The assess it station is where students will go to prove mastery over the concepts they learned in the lab. The questions are set up in a standardized format with multiple choice answers. Some questions include: Which of the following would not be a compound? What does the model represent? How many elements are in the mixture pictured? An element is a what kind of a substance?
Students who can answer open-ended questions about the lab truly understand the concepts that are being taught. At this station, the students will be answering three task cards: Explain what a compound is and how you can tell one by looking at a chemical formula. How many different elements are present in C6H12O6? How do you know? Describe what an element is.
Your visual students will love this station. Students will draw models of an element, compound, and mixture. Students will also be asked to be sure to correctly label their models.
The organize it station allows your students to place cards under columns that represent elements, compounds, or mixtures. Students will have 16 cards to place under the correct heading. Each card challenges the students to use prior knowledge to identify whether it qualifies as an element, compound, or mixture.
Estimated Class Time for the Exploration: 1-2, 45 minute class periods
The explanation activities will become much more engaging for the class once they have completed the exploration station lab. During the explanation piece, the teacher will be clearing up any misconceptions with an interactive PowerPoint, anchor charts, and interactive notebook activities. The elements, compounds, and mixtures lesson includes a PowerPoint with activities scattered throughout to keep the students engaged.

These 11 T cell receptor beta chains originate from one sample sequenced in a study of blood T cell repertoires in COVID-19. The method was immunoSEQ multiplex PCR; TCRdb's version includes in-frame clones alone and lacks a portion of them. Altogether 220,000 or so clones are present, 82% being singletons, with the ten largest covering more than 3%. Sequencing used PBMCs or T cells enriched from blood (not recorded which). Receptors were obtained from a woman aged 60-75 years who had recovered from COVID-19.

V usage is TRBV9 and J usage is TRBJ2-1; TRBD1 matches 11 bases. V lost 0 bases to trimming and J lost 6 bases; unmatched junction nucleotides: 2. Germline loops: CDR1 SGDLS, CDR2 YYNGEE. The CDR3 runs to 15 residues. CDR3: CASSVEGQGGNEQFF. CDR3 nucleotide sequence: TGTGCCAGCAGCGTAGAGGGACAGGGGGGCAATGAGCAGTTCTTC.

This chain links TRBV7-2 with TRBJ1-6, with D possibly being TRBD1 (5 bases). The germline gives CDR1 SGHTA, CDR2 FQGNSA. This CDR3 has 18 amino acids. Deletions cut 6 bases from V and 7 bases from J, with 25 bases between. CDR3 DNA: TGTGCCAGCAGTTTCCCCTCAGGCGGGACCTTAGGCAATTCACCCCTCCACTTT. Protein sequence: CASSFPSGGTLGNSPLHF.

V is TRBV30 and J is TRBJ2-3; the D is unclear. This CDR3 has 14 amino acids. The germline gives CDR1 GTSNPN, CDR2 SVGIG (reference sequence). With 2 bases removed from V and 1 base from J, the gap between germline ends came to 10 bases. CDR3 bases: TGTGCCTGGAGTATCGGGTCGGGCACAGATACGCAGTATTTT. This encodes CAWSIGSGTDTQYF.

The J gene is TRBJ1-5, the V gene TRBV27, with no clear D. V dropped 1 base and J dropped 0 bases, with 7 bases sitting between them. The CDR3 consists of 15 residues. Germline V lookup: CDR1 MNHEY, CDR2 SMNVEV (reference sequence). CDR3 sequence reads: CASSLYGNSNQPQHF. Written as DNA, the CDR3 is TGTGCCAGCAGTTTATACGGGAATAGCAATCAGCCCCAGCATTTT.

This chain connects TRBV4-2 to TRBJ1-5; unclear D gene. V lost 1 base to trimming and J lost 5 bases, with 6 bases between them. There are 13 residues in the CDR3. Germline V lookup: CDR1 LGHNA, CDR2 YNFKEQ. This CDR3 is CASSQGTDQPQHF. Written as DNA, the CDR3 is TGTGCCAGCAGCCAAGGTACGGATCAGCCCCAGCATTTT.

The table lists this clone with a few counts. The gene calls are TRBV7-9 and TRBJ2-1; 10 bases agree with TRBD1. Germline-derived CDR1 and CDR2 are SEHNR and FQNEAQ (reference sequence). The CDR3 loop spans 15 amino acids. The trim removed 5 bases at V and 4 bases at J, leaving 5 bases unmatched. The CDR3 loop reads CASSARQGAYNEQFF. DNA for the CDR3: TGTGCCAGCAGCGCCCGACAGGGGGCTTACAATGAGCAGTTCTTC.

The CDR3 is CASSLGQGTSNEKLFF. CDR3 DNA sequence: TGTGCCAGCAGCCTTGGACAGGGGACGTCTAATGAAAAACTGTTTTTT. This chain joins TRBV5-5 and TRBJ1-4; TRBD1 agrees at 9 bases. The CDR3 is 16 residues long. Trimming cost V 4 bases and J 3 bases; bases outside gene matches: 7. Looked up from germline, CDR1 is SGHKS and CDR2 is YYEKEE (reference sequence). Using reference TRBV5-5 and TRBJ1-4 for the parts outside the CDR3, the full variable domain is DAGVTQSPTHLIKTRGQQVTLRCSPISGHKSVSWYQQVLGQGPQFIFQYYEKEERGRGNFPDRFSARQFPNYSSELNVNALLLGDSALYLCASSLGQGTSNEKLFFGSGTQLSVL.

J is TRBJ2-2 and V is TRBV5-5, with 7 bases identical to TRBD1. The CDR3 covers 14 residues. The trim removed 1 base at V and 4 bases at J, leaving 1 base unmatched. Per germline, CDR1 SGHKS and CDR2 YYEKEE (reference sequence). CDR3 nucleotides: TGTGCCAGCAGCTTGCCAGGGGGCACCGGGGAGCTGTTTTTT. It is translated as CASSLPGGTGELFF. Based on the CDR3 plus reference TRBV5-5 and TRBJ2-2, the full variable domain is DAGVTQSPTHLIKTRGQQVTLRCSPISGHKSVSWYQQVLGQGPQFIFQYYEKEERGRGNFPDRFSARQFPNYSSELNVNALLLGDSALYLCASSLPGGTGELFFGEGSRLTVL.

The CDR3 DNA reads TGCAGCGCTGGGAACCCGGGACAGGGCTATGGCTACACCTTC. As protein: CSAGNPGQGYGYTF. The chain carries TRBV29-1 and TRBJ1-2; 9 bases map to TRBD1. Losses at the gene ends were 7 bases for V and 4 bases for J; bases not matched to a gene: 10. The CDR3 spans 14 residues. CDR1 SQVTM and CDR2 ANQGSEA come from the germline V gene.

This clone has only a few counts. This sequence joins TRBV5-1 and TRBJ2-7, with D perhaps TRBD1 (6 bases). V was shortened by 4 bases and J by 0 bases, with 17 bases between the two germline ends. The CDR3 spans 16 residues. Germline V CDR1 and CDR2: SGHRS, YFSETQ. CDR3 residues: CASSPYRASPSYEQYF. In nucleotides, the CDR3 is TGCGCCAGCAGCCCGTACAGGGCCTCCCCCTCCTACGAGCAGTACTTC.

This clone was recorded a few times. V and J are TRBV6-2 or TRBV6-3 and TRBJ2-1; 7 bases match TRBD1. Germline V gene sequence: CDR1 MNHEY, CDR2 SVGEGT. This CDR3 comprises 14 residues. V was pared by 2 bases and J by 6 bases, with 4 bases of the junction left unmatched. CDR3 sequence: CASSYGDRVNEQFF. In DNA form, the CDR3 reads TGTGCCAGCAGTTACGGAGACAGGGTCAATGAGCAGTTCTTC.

The students will also be interacting with their journals using INB templates for elements, compounds, and mixtures. Each INB activity is designed to help students compartmentalize information for a greater understanding of the concept. The elements, compounds, and mixtures INB templates allow students to focus their notes on learning identifying the amount of elements in the four spheres, notes on elements and compounds, and identifying elements from compounds.
Estimated Class Time for the Exploration: 2-3, 45 minute class periods
The elaboration section of the 5E method of instruction is intended to give students choice on how they can prove mastery of the concept. When students are given choice the ‘buy-in’ is much greater than when the teacher tells them the project they will have to create. The elaboration project will allow students to create a presentation to teach about elements, compounds, and mixtures.Estimated Class Time for the Elaboration: 2-3, 45 minute class periods (can also be used as an at-home project)
The final piece of the 5E model is to evaluate student comprehension. Included in every 5E lesson is a homework assignment, assessment, and modified assessment. Research has shown that homework needs to be meaningful and applicable to real-world activities in order to be effective. When possible, I like to give open-ended assessments to truly gauge the student’s comprehension.
Estimated Class Time for the Elaboration: 1, 45 minute class period